HOWEVER, I learned this weekend of what obviously has to be the most fantastic invention provided by the Almighty to man since the inspiration to brew beer. You have to love a shoe-maker who designs a slide (sandal) with a church key (bottle opener) embedded into the sole. If someone had told me such a device existed I would have thought them a little crazy. However, I saw one for myself during a swimmer potluck this weekend.
Some of the gang brought in classic (non-screw-top) bottles to the party, myself and my wife included. I keep a fold-up church key on my keychain, and a larger church key on an insulated bag we take to social functions. I thought I'd be helpful to one of my fellow swimmers, until someone called out to Mel and asked if he'd loan out his sandal for a second. Mel took the sandal off his foot, popped the top, then returned the slide to his foot. Those of us who didn't know anything about the device were in awe, and rightly so.
As John Parker would say, necessity is the mother______ of invention. Some dude saw a need and invented. We can now bow in the general direction of Reef sandals and surfer Mick Fanning. You, at least for today, are our hero.

Friday, September 26, 2008

Ch-Ch-Ch-Changes

"You are the way you are because that's the way you want to be. If you really wanted to be any different, you'd be in the process of changing right now." - Fred Smith
The weather has not taken a complete turn toward autumn-like conditions, but the mornings have been absolutely glorious this last week. The afternoons, however, are more like summer. I figure another week or so will pass before we have autumn across the board.
Before running at the beach last Wednesday night, my friend George & I were trading training notes. We use the same training regimen as when we trained together under our coach, but with adjustments to fit our own idiosyncracies & ways of thinking. Funniest thing, though...when we compare notes we seem to be fairly well in synchronization. Who would have known? We both harbor the same degree of concern about folks who used to train with us & now have gone their own way, but wish them well & (almost always) leave the door open for their return. If not for the encouragement of my wife I probably would focus & fixate more on trying to draw them back; she reminds me there are still (6-to-8) persons making it to workouts at least once a week, & my energies are better served there than chasing after the ones who are off doing something else.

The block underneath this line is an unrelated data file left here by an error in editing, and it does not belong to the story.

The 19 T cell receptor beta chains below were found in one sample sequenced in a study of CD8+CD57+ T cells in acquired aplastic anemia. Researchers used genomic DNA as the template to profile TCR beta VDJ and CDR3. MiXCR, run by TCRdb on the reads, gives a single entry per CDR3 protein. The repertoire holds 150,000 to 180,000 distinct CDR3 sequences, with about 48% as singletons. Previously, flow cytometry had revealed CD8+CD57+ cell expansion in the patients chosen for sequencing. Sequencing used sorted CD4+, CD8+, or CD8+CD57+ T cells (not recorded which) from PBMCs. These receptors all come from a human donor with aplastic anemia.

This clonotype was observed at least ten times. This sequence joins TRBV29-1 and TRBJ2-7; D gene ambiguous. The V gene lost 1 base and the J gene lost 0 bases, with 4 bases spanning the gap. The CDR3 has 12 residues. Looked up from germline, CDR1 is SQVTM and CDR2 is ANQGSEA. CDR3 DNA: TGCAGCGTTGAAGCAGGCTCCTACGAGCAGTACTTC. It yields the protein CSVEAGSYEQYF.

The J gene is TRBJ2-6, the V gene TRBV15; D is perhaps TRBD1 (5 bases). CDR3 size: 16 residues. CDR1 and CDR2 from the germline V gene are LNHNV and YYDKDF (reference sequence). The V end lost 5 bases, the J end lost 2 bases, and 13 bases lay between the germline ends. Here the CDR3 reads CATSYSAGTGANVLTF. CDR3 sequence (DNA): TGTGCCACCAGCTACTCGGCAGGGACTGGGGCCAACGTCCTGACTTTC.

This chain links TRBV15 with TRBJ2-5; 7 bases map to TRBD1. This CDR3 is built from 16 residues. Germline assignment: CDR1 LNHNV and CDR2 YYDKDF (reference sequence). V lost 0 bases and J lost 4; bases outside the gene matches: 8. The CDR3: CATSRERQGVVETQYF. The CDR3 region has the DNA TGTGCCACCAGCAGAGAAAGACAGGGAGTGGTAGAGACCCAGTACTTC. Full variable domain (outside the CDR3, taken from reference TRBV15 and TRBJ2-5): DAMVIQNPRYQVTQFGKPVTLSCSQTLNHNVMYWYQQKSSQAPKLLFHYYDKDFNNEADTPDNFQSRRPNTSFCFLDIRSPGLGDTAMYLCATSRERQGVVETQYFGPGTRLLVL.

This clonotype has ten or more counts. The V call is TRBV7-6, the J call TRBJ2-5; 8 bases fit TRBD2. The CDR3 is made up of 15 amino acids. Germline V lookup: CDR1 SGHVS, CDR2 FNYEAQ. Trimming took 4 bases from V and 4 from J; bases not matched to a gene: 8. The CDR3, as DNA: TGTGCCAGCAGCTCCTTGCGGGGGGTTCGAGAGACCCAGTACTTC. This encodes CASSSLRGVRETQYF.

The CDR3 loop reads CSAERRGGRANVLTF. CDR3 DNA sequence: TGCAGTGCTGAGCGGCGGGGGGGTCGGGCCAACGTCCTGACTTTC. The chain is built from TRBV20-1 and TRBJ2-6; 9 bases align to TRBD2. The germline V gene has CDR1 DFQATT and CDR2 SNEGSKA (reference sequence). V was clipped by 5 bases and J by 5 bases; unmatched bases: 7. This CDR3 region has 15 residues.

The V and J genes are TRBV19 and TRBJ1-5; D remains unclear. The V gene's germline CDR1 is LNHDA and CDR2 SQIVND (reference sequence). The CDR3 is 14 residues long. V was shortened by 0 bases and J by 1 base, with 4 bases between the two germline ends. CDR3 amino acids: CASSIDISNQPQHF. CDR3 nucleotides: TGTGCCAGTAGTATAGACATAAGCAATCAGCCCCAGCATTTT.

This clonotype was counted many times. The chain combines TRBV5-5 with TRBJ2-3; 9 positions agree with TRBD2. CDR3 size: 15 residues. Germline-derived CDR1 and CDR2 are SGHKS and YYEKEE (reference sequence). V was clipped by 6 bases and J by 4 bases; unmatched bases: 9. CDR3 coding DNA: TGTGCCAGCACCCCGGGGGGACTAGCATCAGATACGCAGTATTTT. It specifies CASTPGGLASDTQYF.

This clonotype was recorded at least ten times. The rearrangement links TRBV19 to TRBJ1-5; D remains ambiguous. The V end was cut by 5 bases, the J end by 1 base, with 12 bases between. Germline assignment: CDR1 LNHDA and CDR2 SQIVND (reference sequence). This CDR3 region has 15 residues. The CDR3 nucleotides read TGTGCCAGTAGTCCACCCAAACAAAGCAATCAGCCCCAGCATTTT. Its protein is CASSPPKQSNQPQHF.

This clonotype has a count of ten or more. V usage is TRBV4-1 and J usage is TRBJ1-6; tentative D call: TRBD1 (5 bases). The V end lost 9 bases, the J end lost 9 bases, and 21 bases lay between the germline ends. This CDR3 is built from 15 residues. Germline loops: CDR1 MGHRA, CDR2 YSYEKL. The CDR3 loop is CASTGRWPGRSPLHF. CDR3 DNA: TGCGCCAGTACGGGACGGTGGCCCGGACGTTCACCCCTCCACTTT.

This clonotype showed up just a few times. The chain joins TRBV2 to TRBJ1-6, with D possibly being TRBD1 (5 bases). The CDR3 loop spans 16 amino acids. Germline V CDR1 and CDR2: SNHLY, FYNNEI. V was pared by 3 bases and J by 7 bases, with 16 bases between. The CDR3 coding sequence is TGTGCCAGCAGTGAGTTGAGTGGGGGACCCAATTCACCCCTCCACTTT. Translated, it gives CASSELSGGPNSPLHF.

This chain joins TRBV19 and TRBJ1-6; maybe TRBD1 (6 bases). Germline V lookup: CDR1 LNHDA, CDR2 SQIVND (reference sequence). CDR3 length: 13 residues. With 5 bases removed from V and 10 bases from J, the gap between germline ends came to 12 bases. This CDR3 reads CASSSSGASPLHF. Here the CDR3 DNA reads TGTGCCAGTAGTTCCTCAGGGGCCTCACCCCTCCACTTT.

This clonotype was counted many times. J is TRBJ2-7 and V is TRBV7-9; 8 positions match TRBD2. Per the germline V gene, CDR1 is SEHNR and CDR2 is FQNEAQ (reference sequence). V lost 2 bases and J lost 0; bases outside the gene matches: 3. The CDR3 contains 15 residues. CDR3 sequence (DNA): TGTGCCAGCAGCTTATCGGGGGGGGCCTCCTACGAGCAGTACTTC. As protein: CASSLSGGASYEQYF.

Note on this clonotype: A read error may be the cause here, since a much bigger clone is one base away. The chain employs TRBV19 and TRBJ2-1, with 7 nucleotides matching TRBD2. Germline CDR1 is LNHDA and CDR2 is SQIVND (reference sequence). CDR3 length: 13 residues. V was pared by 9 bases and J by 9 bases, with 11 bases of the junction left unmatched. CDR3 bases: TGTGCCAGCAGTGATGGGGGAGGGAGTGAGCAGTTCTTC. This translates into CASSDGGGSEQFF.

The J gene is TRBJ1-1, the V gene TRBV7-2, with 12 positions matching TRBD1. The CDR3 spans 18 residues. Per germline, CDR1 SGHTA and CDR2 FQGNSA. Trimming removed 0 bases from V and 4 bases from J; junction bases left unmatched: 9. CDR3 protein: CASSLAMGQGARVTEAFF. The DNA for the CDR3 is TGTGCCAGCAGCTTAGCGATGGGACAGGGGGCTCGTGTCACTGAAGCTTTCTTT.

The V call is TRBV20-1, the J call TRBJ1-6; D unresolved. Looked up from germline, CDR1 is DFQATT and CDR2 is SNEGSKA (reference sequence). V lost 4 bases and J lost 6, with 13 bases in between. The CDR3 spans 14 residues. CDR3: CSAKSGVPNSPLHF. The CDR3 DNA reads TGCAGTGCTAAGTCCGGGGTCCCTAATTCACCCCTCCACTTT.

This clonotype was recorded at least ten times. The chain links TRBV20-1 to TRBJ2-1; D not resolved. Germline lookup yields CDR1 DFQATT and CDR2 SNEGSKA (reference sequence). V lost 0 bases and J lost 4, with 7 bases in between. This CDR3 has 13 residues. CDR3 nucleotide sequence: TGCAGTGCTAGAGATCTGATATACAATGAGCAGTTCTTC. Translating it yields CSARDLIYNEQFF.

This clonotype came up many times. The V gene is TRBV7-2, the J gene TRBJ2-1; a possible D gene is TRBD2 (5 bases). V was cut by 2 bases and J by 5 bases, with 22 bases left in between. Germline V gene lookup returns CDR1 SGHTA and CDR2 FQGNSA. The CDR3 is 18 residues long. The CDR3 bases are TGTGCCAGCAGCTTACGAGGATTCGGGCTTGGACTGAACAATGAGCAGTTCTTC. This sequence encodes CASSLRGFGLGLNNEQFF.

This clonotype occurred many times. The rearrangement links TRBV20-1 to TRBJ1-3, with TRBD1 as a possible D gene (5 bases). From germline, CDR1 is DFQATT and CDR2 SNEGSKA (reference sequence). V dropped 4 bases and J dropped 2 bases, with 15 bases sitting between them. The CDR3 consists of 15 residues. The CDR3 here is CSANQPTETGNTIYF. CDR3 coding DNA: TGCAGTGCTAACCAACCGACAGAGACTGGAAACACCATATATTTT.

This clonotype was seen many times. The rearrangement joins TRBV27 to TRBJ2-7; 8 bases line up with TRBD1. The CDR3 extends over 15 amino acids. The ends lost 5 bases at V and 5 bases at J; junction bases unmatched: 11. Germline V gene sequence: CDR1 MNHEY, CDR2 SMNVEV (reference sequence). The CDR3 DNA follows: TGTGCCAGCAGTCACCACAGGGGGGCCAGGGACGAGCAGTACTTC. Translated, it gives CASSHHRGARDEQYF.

Of course, I always run into the ones doing something else at local races or other running venues. They say, 'oh, I'll be back out at the track soon, Coach, I'm not racing as well as I could be...' I used to get hyped up over the prospect, then disappointed when I figured the words were hollow. This month's Track Coach magazine had the Smith quote, which pretty much said it all. Change is a process, a continuous one, & one that requires a rational decision to be made.
That having been said, I didn't feel bad about not seeing anybody at the track last Saturday morning. '...that means more time for me to do what I need to in the gym.' So I hit the YMCA for a little treadmill/swim workout of two hours, during which I did some stoopid things for which my left hip is paying the price today. Nothing major. Just a good reason to take a day or two off from running or racing (I was going to run a local 5K this weekend as a speed workout...), maybe even do something around the house...
It did give me time to observe the track workout of one of my guys last night. I assigned 12 400s; first 8 at 75-80% effort with 100 walk (1:00) recovery, last 4 at 80-85% effort with 125-150 walk (1:30) recovery. He hit consistently two-to-three seconds faster than goal pace throughout the workout, but I shut it down after 11 because I could see his form deteriorate. He's been playing it smart; listening to his body, laying down a great base fitness, & it shows...especially on those days when I'm running cr*ppy & he's kicking butt.
Track Coach also had the obligatory 'here's why the Kenyans are kicking our butt' article, this one by an engineer-turned-evangelist. Not much different from Toby Tanser's thesis in his book, Train Hard, Win Easy: Running The Kenyan Way. Some of the reasons I took away include:
1. We don't build a sufficient aerobic base.
2. We don't structure our training toward a particular event.
3. We run on the wrong surfaces.
4. We fail to exercise patience.
5. We depend on (heavy, motion controlling) shoes to counter our biomechanical shortcomings, and...oh yeah,
6. Our diet s*cks.
Whether we really want to do anything about our weaknesses as athletes lies within us. Odds are good most of us would prefer not to, but if we're smart we can try. Even an eighty-percent solution would simplify our personal lives, allow us to live longer, run longer & (maybe even) run stronger.